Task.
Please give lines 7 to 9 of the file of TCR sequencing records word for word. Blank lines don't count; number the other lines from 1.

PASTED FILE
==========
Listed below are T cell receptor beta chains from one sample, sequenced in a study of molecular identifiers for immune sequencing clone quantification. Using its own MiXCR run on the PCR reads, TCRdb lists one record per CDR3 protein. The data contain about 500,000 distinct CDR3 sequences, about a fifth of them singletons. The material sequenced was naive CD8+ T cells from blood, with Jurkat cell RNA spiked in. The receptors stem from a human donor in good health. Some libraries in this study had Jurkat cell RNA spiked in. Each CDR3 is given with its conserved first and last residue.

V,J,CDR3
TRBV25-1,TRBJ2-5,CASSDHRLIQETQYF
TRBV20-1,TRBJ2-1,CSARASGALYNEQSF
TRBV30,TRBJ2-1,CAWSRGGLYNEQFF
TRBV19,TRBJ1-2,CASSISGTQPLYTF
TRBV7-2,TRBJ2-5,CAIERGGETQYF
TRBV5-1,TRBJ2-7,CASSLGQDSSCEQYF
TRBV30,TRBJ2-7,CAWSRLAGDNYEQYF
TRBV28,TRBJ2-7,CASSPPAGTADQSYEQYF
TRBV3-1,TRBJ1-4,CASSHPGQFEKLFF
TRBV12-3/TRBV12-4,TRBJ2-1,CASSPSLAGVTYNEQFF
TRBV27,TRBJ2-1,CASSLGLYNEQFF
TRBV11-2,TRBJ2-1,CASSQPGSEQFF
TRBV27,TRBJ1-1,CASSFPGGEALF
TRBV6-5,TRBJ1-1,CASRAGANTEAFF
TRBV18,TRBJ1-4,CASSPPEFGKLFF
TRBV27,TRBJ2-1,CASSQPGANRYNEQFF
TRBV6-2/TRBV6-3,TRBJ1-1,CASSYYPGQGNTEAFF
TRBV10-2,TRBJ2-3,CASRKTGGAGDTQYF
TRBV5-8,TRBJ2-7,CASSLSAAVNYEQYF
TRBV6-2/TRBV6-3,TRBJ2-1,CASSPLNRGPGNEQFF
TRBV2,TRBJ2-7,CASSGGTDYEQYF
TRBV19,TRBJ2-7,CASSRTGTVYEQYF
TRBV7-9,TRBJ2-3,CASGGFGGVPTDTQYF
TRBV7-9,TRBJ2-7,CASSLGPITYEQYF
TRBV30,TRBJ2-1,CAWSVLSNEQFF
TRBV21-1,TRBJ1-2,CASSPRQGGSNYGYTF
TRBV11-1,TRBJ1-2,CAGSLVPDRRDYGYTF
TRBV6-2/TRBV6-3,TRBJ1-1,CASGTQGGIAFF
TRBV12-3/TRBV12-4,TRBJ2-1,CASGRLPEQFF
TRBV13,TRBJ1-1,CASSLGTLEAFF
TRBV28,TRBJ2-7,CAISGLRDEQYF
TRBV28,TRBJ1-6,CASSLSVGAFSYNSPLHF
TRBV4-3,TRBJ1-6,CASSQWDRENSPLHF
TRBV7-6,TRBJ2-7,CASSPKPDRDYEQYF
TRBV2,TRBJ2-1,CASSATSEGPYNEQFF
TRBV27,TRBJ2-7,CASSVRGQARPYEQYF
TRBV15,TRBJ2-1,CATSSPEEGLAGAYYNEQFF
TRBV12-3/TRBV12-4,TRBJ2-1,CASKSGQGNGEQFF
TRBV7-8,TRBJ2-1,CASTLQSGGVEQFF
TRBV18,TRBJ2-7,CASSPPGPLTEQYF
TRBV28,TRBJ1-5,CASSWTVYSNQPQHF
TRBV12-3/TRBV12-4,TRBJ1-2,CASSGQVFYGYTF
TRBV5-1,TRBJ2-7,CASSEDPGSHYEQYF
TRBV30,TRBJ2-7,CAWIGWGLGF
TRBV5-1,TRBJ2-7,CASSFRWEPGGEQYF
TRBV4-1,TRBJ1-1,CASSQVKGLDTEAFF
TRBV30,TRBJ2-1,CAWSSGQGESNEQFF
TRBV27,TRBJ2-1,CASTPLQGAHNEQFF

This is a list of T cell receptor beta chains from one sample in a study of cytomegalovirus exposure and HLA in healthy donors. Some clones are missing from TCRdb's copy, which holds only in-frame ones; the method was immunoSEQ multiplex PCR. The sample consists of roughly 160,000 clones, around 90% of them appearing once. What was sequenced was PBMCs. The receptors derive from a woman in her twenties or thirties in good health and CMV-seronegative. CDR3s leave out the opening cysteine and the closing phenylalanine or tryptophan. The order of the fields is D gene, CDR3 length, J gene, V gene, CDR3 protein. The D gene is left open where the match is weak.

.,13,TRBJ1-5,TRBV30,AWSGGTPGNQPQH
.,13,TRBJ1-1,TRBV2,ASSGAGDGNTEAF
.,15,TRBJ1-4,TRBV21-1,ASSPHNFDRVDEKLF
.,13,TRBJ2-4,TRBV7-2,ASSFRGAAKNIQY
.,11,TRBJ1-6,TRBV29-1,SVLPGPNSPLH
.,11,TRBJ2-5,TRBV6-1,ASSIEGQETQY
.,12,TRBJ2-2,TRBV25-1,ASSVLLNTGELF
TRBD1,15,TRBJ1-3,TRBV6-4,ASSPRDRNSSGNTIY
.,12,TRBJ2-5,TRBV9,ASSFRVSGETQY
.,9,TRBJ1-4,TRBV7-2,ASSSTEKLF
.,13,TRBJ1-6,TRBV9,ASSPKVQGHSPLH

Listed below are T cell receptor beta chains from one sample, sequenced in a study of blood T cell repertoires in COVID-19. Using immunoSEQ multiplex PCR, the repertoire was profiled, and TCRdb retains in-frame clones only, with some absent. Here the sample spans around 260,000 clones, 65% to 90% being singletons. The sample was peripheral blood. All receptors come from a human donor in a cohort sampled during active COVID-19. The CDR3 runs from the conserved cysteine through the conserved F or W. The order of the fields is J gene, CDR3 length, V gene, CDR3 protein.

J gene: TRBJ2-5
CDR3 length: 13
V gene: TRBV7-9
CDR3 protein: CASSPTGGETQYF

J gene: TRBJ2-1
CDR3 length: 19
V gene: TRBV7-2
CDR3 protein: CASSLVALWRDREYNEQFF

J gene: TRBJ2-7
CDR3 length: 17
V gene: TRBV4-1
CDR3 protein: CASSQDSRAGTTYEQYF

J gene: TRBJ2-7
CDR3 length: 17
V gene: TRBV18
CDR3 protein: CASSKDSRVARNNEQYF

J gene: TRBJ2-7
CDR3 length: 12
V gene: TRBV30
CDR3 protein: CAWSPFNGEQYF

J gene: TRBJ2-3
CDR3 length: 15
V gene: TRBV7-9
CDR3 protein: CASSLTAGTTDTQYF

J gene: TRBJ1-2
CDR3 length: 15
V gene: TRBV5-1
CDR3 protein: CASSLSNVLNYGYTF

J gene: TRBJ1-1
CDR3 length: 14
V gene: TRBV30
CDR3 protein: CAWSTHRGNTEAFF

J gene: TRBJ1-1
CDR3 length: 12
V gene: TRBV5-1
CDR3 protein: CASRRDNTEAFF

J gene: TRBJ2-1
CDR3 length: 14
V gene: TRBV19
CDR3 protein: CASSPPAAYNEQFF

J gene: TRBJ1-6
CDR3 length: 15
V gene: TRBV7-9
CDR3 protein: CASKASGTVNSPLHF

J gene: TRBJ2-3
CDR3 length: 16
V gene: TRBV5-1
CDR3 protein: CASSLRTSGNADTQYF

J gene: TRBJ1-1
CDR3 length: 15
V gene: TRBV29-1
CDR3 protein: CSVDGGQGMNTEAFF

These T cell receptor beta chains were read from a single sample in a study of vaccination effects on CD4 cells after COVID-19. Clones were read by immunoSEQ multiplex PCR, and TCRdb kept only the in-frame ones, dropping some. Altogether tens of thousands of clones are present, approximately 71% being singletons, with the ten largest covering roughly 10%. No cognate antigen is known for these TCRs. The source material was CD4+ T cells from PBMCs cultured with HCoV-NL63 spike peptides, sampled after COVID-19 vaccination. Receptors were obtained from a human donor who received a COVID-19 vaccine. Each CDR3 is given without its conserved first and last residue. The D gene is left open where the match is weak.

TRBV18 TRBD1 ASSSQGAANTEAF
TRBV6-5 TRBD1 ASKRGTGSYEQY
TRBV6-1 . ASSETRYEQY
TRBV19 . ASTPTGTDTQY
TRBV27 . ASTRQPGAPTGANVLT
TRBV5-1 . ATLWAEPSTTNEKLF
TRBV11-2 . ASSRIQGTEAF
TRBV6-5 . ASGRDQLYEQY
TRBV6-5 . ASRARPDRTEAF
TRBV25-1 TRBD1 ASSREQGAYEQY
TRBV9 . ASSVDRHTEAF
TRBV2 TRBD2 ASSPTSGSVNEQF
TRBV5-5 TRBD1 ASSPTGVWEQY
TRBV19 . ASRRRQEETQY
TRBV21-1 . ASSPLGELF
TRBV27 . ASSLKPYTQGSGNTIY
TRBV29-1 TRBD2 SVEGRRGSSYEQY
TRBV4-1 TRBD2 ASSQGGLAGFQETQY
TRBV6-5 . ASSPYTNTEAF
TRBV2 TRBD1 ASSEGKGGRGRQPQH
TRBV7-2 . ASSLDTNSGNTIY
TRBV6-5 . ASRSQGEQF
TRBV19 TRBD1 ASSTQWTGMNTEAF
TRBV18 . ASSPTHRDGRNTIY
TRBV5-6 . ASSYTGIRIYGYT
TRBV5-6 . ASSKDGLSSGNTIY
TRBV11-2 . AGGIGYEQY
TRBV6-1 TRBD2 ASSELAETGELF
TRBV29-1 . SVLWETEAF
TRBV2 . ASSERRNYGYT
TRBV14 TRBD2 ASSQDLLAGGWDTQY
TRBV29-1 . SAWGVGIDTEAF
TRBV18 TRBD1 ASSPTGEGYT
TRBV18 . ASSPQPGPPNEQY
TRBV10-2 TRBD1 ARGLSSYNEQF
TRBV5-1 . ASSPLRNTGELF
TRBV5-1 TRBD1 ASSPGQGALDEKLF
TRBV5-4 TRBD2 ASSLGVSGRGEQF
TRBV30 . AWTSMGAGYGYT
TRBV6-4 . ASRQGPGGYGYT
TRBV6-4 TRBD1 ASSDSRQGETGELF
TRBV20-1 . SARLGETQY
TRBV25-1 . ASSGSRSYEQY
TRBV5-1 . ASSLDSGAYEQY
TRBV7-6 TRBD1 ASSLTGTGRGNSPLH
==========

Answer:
TRBV7-2,TRBJ2-5,CAIERGGETQYF
TRBV5-1,TRBJ2-7,CASSLGQDSSCEQYF
TRBV30,TRBJ2-7,CAWSRLAGDNYEQYF